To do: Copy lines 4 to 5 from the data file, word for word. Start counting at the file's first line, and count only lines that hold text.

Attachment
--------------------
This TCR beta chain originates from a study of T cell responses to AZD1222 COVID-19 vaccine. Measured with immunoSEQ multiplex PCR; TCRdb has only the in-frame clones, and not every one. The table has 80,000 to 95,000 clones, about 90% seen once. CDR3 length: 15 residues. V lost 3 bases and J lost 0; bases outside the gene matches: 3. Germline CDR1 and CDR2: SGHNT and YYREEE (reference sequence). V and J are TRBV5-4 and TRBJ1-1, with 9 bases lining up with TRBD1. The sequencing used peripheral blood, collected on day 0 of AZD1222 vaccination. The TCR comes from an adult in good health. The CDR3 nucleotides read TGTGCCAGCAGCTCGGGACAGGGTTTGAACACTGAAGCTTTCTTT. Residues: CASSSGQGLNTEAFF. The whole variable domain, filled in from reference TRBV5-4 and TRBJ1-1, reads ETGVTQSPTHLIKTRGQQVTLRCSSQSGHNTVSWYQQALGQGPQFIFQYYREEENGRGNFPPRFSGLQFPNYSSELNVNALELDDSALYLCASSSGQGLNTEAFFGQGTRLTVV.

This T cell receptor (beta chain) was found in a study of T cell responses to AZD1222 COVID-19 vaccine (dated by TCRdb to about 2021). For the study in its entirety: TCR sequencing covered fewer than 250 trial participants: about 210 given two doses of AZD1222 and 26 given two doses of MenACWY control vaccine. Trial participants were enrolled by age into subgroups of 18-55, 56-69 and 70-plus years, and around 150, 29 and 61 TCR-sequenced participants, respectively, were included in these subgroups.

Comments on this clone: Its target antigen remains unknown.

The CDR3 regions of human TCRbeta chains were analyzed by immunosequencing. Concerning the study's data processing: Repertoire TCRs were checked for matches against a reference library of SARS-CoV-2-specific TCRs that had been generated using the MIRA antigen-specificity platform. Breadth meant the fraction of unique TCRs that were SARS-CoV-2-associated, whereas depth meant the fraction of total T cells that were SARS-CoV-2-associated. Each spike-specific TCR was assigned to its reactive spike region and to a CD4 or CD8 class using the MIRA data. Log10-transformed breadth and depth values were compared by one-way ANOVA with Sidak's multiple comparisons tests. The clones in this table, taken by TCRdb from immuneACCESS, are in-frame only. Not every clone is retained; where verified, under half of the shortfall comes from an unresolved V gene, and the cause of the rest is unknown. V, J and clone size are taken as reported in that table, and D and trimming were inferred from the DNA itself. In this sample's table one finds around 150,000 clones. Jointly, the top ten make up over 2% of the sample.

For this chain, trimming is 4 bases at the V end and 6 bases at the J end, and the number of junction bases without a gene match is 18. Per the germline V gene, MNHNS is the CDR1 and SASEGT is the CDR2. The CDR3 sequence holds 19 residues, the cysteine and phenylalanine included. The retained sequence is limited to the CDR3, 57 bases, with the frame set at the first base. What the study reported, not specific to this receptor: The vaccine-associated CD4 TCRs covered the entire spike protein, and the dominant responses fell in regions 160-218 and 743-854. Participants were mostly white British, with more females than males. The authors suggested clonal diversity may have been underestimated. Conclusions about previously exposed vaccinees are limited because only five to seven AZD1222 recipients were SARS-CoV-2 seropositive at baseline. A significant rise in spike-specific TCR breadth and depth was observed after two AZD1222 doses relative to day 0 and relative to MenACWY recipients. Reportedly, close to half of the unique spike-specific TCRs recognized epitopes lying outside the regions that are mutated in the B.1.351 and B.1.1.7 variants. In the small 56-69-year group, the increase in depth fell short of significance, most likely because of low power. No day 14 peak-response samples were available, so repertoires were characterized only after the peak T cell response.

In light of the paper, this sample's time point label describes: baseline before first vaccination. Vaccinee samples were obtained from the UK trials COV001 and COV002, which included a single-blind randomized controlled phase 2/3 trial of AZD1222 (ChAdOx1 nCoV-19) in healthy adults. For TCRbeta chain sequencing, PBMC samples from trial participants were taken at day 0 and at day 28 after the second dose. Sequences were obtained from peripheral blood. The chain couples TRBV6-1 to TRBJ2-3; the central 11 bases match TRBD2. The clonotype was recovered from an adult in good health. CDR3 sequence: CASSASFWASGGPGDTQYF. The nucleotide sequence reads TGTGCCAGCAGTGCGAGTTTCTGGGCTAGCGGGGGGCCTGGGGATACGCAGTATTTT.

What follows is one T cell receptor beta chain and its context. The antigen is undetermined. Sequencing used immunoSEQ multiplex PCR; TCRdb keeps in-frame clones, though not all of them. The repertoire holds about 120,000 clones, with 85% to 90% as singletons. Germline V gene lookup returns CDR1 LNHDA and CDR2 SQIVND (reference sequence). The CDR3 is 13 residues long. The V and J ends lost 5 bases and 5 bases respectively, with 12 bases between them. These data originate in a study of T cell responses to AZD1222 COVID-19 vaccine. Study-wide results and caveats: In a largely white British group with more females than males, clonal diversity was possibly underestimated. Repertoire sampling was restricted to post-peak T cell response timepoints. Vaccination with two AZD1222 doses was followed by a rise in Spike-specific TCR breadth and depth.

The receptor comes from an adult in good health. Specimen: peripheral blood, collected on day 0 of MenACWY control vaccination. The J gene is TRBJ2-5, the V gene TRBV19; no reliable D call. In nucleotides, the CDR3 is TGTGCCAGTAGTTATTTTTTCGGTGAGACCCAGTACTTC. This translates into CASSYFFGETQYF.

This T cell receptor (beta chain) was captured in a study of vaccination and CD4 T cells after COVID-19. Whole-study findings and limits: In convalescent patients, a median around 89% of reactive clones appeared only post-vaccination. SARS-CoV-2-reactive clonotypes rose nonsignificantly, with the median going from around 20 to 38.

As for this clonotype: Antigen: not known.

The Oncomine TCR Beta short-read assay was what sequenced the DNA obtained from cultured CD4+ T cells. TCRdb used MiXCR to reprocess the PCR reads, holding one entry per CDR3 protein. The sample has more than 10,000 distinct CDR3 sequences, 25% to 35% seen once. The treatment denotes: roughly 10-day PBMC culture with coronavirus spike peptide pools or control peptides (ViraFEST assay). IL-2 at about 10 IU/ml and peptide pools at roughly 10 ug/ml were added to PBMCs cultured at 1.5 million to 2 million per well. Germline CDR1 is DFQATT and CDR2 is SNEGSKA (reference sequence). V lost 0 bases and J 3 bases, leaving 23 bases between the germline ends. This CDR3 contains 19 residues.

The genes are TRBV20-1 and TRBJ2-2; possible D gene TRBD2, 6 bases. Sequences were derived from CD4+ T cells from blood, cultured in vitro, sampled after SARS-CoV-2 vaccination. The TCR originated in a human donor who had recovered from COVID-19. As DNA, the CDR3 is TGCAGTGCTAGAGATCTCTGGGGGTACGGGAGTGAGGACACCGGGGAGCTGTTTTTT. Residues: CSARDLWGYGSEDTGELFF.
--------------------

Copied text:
The CDR3 regions of human TCRbeta chains were analyzed by immunosequencing. Concerning the study's data processing: Repertoire TCRs were checked for matches against a reference library of SARS-CoV-2-specific TCRs that had been generated using the MIRA antigen-specificity platform. Breadth meant the fraction of unique TCRs that were SARS-CoV-2-associated, whereas depth meant the fraction of total T cells that were SARS-CoV-2-associated. Each spike-specific TCR was assigned to its reactive spike region and to a CD4 or CD8 class using the MIRA data. Log10-transformed breadth and depth values were compared by one-way ANOVA with Sidak's multiple comparisons tests. The clones in this table, taken by TCRdb from immuneACCESS, are in-frame only. Not every clone is retained; where verified, under half of the shortfall comes from an unresolved V gene, and the cause of the rest is unknown. V, J and clone size are taken as reported in that table, and D and trimming were inferred from the DNA itself. In this sample's table one finds around 150,000 clones. Jointly, the top ten make up over 2% of the sample.

For this chain, trimming is 4 bases at the V end and 6 bases at the J end, and the number of junction bases without a gene match is 18. Per the germline V gene, MNHNS is the CDR1 and SASEGT is the CDR2. The CDR3 sequence holds 19 residues, the cysteine and phenylalanine included. The retained sequence is limited to the CDR3, 57 bases, with the frame set at the first base. What the study reported, not specific to this receptor: The vaccine-associated CD4 TCRs covered the entire spike protein, and the dominant responses fell in regions 160-218 and 743-854. Participants were mostly white British, with more females than males. The authors suggested clonal diversity may have been underestimated. Conclusions about previously exposed vaccinees are limited because only five to seven AZD1222 recipients were SARS-CoV-2 seropositive at baseline. A significant rise in spike-specific TCR breadth and depth was observed after two AZD1222 doses relative to day 0 and relative to MenACWY recipients. Reportedly, close to half of the unique spike-specific TCRs recognized epitopes lying outside the regions that are mutated in the B.1.351 and B.1.1.7 variants. In the small 56-69-year group, the increase in depth fell short of significance, most likely because of low power. No day 14 peak-response samples were available, so repertoires were characterized only after the peak T cell response.